As an avid technology watcher, The Bear tracks a number of trends on the World Wide Web, observing how new services come into common usage and are integrated into our daily lives. One hot rising trend in recent years is “social networking,” exemplified by services such as MySpace, Orkut, LinkedIn, Facebook, Bebo, Twitter, and Google Buzz. It’s worthwhile to be cautious about participating in any of these services even while all your friends, family and associates are gleefully jumping aboard. Why the caution?

  • If you value your privacy, you should question how much these services care about protecting it.
  • The web has benefited from an “open source” philosophy of freely sharing code that others can build upon. These services are all privately owned and proprietary.
  • We should all be wary of “lock-in”: services that erect competitive walls and prevent easy migration into and out of their ecospheres.
  • If any single service becomes a de facto “standard” for cultural communication, how does that impact those who opt out, are left out, or are booted out?
  • In the unforeseen future, how will corporations be able to aggregate and profit from personal information submitted by users?

That said, it appears most social network developers do over time address failures in privacy protection, if only to defend their own reputations and keep users from jumping ship. And they add Applications Programming Interfaces (APIs) that permit other individuals and businesses to build innovative tools based on a core service’s functionality — a welcome step towards openness. Lock-in is somewhat mollified by cross-posting, so that personal messages on one service are automatically replicated to other competing services. (But you’ll still need to be a registered user of multiple services in order to amplify your message via cross-posting.) A dominant de facto “standard” allows a company to leverage its influence into other industries, reducing freedom by limiting choice in an otherwise open marketplace. Monopolies like Microsoft Windows and Microsoft Office and Microsoft Internet Explorer don’t last forever, but they can dominate and terraform the landscape for decades. And the future? The future is unknowable, but we should agree now on one thing: that whatever profit corporations are able to monetize from their services should be equally beneficial to its members.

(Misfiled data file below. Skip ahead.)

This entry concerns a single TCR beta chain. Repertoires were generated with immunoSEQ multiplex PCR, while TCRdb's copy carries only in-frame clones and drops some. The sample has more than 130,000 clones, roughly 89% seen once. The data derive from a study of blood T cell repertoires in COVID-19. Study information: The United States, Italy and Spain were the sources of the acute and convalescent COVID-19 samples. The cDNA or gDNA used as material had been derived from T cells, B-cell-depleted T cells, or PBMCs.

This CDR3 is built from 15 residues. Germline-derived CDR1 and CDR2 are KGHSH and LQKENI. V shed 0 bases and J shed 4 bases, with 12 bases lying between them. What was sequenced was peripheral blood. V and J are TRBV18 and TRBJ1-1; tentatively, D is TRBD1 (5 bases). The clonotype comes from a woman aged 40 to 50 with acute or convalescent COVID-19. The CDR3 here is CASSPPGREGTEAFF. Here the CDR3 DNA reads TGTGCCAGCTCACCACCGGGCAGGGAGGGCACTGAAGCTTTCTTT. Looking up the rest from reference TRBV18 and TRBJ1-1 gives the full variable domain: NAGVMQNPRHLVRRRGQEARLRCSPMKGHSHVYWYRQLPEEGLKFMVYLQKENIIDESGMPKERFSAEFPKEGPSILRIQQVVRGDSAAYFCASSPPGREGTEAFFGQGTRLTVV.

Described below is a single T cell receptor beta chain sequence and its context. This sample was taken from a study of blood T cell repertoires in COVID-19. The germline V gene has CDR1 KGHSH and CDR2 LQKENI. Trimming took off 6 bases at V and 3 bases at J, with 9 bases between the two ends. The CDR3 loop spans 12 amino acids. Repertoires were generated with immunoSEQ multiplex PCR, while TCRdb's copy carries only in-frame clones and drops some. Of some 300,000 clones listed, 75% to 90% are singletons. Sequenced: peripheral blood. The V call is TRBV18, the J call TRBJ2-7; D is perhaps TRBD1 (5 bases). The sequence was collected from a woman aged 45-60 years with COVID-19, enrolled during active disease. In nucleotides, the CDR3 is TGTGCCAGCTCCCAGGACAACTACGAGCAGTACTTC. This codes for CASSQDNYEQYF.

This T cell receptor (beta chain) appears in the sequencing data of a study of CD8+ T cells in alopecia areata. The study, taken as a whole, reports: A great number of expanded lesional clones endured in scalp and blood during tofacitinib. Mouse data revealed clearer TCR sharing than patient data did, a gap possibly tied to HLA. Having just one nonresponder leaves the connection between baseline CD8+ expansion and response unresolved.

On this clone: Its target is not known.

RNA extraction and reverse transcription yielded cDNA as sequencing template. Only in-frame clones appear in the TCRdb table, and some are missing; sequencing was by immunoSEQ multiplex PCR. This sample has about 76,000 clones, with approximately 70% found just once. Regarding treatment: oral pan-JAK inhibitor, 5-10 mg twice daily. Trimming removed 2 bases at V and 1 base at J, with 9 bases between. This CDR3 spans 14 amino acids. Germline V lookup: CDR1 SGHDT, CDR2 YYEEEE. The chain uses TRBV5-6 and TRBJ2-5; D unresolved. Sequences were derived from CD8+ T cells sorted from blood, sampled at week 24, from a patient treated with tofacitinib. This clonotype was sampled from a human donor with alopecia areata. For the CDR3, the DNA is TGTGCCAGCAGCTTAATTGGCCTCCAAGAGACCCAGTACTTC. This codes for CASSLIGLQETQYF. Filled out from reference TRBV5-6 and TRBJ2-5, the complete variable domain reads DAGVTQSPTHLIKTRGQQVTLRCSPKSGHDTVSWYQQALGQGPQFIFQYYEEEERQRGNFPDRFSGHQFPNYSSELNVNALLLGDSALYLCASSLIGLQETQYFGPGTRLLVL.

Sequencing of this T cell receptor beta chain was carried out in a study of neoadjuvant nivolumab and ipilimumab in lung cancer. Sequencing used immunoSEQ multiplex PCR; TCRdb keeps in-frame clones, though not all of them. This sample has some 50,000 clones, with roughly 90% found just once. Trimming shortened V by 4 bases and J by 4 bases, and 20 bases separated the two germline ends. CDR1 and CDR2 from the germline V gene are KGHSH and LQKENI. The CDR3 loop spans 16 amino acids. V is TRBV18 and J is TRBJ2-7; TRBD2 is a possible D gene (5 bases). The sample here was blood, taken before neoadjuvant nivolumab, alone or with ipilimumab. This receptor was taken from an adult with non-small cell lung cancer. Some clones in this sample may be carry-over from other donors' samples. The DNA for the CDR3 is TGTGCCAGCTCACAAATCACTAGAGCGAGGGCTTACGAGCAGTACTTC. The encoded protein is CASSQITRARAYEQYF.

For several years, The Bear resisted participation in any of the major brand-name social network services… until they became irresistible. Late last year I joined Facebook in “Stealth Mode,” in order to participate in private group conversation with other family members. I will be watching closely to see how well Facebook is able to protect my identity and prevent others from finding me. (Take this as a personal challenge to find me on Facebook!)

And finally… just yesterday… Tame Bear joined Twitter, in order to promote the new ebook titled “Oceans: A Users Guide to the Multiverse”, written by Peter Oakley and published by So I am using both these services to accomplish specific objectives — communication with family, and ebook marketing. If I discover other ways these services are personally beneficial, you can be sure I will write about it here.

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2 Comments on Resistance Is Futile

  1. […] This post was mentioned on Twitter by Pin-Stripe Twit, Tame Bear. Tame Bear said: has written: " Resistance Is Futile " […]

  2. physician assistant says:

    Terrific work! This is the type of information that should be shared around the web. Shame on the search engines for not positioning this post higher!

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